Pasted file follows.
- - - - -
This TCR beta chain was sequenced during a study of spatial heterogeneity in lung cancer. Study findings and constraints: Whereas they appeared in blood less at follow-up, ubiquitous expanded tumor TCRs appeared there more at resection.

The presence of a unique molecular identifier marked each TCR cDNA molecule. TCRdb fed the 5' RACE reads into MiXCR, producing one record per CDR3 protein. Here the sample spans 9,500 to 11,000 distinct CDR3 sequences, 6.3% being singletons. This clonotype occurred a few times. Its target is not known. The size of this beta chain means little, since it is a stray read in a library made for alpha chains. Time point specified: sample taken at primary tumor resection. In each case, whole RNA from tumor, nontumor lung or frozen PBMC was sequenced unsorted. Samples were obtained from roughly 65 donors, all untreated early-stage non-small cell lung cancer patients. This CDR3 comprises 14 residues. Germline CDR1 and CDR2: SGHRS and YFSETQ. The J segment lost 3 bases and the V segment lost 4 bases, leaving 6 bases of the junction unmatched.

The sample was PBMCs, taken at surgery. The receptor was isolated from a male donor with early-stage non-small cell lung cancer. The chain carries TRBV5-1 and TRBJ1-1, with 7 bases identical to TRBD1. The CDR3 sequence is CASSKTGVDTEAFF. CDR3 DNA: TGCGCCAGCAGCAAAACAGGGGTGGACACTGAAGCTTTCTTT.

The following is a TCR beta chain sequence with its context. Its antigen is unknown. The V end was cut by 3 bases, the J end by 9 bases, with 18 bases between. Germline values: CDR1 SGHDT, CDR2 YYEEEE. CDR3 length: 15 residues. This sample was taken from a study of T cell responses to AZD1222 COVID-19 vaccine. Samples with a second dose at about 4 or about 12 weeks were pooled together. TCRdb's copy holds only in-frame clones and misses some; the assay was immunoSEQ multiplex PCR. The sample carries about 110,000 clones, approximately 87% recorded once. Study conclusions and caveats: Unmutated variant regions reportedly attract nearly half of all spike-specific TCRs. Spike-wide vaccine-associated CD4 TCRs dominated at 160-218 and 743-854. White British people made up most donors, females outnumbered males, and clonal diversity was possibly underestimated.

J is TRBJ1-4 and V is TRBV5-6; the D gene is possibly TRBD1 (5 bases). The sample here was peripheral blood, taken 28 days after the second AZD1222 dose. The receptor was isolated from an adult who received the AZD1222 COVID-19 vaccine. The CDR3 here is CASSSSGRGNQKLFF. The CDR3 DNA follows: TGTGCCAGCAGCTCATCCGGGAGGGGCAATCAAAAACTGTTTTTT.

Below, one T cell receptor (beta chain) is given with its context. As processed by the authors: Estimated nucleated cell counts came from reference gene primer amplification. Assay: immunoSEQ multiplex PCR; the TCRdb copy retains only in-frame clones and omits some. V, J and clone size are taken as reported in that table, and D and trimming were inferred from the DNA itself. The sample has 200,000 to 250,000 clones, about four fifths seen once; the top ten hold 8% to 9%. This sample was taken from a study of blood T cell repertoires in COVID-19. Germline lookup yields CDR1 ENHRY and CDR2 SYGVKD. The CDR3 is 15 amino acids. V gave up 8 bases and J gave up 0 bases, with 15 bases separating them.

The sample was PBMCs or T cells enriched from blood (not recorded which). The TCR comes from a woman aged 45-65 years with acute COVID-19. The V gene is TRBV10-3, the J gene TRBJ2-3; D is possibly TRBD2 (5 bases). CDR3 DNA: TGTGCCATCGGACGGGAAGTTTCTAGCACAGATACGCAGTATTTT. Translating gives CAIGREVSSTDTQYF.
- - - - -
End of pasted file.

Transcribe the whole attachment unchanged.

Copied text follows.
This TCR beta chain was sequenced during a study of spatial heterogeneity in lung cancer. Study findings and constraints: Whereas they appeared in blood less at follow-up, ubiquitous expanded tumor TCRs appeared there more at resection.

The presence of a unique molecular identifier marked each TCR cDNA molecule. TCRdb fed the 5' RACE reads into MiXCR, producing one record per CDR3 protein. Here the sample spans 9,500 to 11,000 distinct CDR3 sequences, 6.3% being singletons. This clonotype occurred a few times. Its target is not known. The size of this beta chain means little, since it is a stray read in a library made for alpha chains. Time point specified: sample taken at primary tumor resection. In each case, whole RNA from tumor, nontumor lung or frozen PBMC was sequenced unsorted. Samples were obtained from roughly 65 donors, all untreated early-stage non-small cell lung cancer patients. This CDR3 comprises 14 residues. Germline CDR1 and CDR2: SGHRS and YFSETQ. The J segment lost 3 bases and the V segment lost 4 bases, leaving 6 bases of the junction unmatched.

The sample was PBMCs, taken at surgery. The receptor was isolated from a male donor with early-stage non-small cell lung cancer. The chain carries TRBV5-1 and TRBJ1-1, with 7 bases identical to TRBD1. The CDR3 sequence is CASSKTGVDTEAFF. CDR3 DNA: TGCGCCAGCAGCAAAACAGGGGTGGACACTGAAGCTTTCTTT.

The following is a TCR beta chain sequence with its context. Its antigen is unknown. The V end was cut by 3 bases, the J end by 9 bases, with 18 bases between. Germline values: CDR1 SGHDT, CDR2 YYEEEE. CDR3 length: 15 residues. This sample was taken from a study of T cell responses to AZD1222 COVID-19 vaccine. Samples with a second dose at about 4 or about 12 weeks were pooled together. TCRdb's copy holds only in-frame clones and misses some; the assay was immunoSEQ multiplex PCR. The sample carries about 110,000 clones, approximately 87% recorded once. Study conclusions and caveats: Unmutated variant regions reportedly attract nearly half of all spike-specific TCRs. Spike-wide vaccine-associated CD4 TCRs dominated at 160-218 and 743-854. White British people made up most donors, females outnumbered males, and clonal diversity was possibly underestimated.

J is TRBJ1-4 and V is TRBV5-6; the D gene is possibly TRBD1 (5 bases). The sample here was peripheral blood, taken 28 days after the second AZD1222 dose. The receptor was isolated from an adult who received the AZD1222 COVID-19 vaccine. The CDR3 here is CASSSSGRGNQKLFF. The CDR3 DNA follows: TGTGCCAGCAGCTCATCCGGGAGGGGCAATCAAAAACTGTTTTTT.

Below, one T cell receptor (beta chain) is given with its context. As processed by the authors: Estimated nucleated cell counts came from reference gene primer amplification. Assay: immunoSEQ multiplex PCR; the TCRdb copy retains only in-frame clones and omits some. V, J and clone size are taken as reported in that table, and D and trimming were inferred from the DNA itself. The sample has 200,000 to 250,000 clones, about four fifths seen once; the top ten hold 8% to 9%. This sample was taken from a study of blood T cell repertoires in COVID-19. Germline lookup yields CDR1 ENHRY and CDR2 SYGVKD. The CDR3 is 15 amino acids. V gave up 8 bases and J gave up 0 bases, with 15 bases separating them.

The sample was PBMCs or T cells enriched from blood (not recorded which). The TCR comes from a woman aged 45-65 years with acute COVID-19. The V gene is TRBV10-3, the J gene TRBJ2-3; D is possibly TRBD2 (5 bases). CDR3 DNA: TGTGCCATCGGACGGGAAGTTTCTAGCACAGATACGCAGTATTTT. Translating gives CAIGREVSSTDTQYF.